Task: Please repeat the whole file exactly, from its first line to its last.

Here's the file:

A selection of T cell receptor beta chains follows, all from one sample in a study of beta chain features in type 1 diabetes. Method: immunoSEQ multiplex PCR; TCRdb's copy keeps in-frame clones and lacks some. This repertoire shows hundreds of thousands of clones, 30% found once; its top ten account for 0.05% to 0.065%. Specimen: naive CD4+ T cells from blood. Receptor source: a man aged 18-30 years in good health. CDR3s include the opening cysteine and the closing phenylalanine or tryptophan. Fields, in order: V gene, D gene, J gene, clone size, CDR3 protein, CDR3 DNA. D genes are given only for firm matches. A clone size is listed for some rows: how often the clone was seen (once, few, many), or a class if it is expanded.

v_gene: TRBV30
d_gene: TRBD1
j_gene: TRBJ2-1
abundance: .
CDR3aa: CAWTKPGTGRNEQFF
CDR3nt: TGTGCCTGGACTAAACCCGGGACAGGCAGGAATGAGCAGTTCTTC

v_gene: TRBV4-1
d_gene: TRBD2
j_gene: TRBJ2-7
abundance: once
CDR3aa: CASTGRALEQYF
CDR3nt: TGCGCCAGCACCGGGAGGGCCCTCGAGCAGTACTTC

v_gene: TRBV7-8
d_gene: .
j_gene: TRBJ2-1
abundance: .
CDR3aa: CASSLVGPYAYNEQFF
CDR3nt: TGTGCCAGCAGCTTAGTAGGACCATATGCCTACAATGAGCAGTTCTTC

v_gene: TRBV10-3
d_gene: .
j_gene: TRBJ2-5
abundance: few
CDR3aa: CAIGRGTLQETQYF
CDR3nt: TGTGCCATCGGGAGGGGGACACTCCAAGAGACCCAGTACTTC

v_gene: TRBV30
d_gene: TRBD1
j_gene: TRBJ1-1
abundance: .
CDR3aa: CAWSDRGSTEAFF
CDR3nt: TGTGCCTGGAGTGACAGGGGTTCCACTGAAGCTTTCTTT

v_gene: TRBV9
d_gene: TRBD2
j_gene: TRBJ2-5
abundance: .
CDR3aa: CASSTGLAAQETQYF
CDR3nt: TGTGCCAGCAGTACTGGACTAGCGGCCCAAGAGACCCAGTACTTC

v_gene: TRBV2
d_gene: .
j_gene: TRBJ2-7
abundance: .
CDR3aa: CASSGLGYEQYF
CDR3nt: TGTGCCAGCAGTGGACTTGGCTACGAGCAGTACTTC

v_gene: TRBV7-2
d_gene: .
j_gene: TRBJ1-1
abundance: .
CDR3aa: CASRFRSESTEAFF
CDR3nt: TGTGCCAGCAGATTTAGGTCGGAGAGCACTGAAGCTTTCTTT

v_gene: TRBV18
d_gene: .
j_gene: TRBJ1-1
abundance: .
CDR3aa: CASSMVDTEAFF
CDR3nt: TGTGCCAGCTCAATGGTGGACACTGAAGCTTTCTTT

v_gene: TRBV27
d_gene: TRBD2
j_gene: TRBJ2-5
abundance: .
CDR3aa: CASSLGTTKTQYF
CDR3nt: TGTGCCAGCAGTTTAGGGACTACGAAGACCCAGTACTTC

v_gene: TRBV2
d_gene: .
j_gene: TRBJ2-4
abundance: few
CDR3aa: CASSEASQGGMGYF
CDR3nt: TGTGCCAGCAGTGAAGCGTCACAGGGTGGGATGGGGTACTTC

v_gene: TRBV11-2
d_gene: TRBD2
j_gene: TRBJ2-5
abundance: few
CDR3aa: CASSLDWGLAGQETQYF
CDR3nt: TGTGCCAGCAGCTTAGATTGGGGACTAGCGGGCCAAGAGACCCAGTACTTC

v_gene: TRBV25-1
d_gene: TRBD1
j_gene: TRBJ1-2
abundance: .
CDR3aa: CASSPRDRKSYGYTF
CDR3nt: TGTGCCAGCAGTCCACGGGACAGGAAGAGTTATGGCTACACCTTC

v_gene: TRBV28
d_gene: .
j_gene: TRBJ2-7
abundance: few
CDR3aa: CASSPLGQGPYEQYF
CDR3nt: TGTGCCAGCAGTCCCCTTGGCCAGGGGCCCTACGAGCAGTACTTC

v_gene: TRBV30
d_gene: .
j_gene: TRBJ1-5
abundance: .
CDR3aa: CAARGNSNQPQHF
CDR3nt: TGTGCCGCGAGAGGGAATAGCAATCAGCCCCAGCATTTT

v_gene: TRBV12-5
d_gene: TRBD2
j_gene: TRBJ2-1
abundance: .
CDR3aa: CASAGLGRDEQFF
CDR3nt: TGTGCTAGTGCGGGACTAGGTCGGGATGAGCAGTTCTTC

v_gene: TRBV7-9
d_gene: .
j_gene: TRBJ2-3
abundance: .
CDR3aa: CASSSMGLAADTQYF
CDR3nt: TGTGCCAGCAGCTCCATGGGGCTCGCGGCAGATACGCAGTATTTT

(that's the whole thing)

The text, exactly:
A selection of T cell receptor beta chains follows, all from one sample in a study of beta chain features in type 1 diabetes. Method: immunoSEQ multiplex PCR; TCRdb's copy keeps in-frame clones and lacks some. This repertoire shows hundreds of thousands of clones, 30% found once; its top ten account for 0.05% to 0.065%. Specimen: naive CD4+ T cells from blood. Receptor source: a man aged 18-30 years in good health. CDR3s include the opening cysteine and the closing phenylalanine or tryptophan. Fields, in order: V gene, D gene, J gene, clone size, CDR3 protein, CDR3 DNA. D genes are given only for firm matches. A clone size is listed for some rows: how often the clone was seen (once, few, many), or a class if it is expanded.

v_gene: TRBV30
d_gene: TRBD1
j_gene: TRBJ2-1
abundance: .
CDR3aa: CAWTKPGTGRNEQFF
CDR3nt: TGTGCCTGGACTAAACCCGGGACAGGCAGGAATGAGCAGTTCTTC

v_gene: TRBV4-1
d_gene: TRBD2
j_gene: TRBJ2-7
abundance: once
CDR3aa: CASTGRALEQYF
CDR3nt: TGCGCCAGCACCGGGAGGGCCCTCGAGCAGTACTTC

v_gene: TRBV7-8
d_gene: .
j_gene: TRBJ2-1
abundance: .
CDR3aa: CASSLVGPYAYNEQFF
CDR3nt: TGTGCCAGCAGCTTAGTAGGACCATATGCCTACAATGAGCAGTTCTTC

v_gene: TRBV10-3
d_gene: .
j_gene: TRBJ2-5
abundance: few
CDR3aa: CAIGRGTLQETQYF
CDR3nt: TGTGCCATCGGGAGGGGGACACTCCAAGAGACCCAGTACTTC

v_gene: TRBV30
d_gene: TRBD1
j_gene: TRBJ1-1
abundance: .
CDR3aa: CAWSDRGSTEAFF
CDR3nt: TGTGCCTGGAGTGACAGGGGTTCCACTGAAGCTTTCTTT

v_gene: TRBV9
d_gene: TRBD2
j_gene: TRBJ2-5
abundance: .
CDR3aa: CASSTGLAAQETQYF
CDR3nt: TGTGCCAGCAGTACTGGACTAGCGGCCCAAGAGACCCAGTACTTC

v_gene: TRBV2
d_gene: .
j_gene: TRBJ2-7
abundance: .
CDR3aa: CASSGLGYEQYF
CDR3nt: TGTGCCAGCAGTGGACTTGGCTACGAGCAGTACTTC

v_gene: TRBV7-2
d_gene: .
j_gene: TRBJ1-1
abundance: .
CDR3aa: CASRFRSESTEAFF
CDR3nt: TGTGCCAGCAGATTTAGGTCGGAGAGCACTGAAGCTTTCTTT

v_gene: TRBV18
d_gene: .
j_gene: TRBJ1-1
abundance: .
CDR3aa: CASSMVDTEAFF
CDR3nt: TGTGCCAGCTCAATGGTGGACACTGAAGCTTTCTTT

v_gene: TRBV27
d_gene: TRBD2
j_gene: TRBJ2-5
abundance: .
CDR3aa: CASSLGTTKTQYF
CDR3nt: TGTGCCAGCAGTTTAGGGACTACGAAGACCCAGTACTTC

v_gene: TRBV2
d_gene: .
j_gene: TRBJ2-4
abundance: few
CDR3aa: CASSEASQGGMGYF
CDR3nt: TGTGCCAGCAGTGAAGCGTCACAGGGTGGGATGGGGTACTTC

v_gene: TRBV11-2
d_gene: TRBD2
j_gene: TRBJ2-5
abundance: few
CDR3aa: CASSLDWGLAGQETQYF
CDR3nt: TGTGCCAGCAGCTTAGATTGGGGACTAGCGGGCCAAGAGACCCAGTACTTC

v_gene: TRBV25-1
d_gene: TRBD1
j_gene: TRBJ1-2
abundance: .
CDR3aa: CASSPRDRKSYGYTF
CDR3nt: TGTGCCAGCAGTCCACGGGACAGGAAGAGTTATGGCTACACCTTC

v_gene: TRBV28
d_gene: .
j_gene: TRBJ2-7
abundance: few
CDR3aa: CASSPLGQGPYEQYF
CDR3nt: TGTGCCAGCAGTCCCCTTGGCCAGGGGCCCTACGAGCAGTACTTC

v_gene: TRBV30
d_gene: .
j_gene: TRBJ1-5
abundance: .
CDR3aa: CAARGNSNQPQHF
CDR3nt: TGTGCCGCGAGAGGGAATAGCAATCAGCCCCAGCATTTT

v_gene: TRBV12-5
d_gene: TRBD2
j_gene: TRBJ2-1
abundance: .
CDR3aa: CASAGLGRDEQFF
CDR3nt: TGTGCTAGTGCGGGACTAGGTCGGGATGAGCAGTTCTTC

v_gene: TRBV7-9
d_gene: .
j_gene: TRBJ2-3
abundance: .
CDR3aa: CASSSMGLAADTQYF
CDR3nt: TGTGCCAGCAGCTCCATGGGGCTCGCGGCAGATACGCAGTATTTT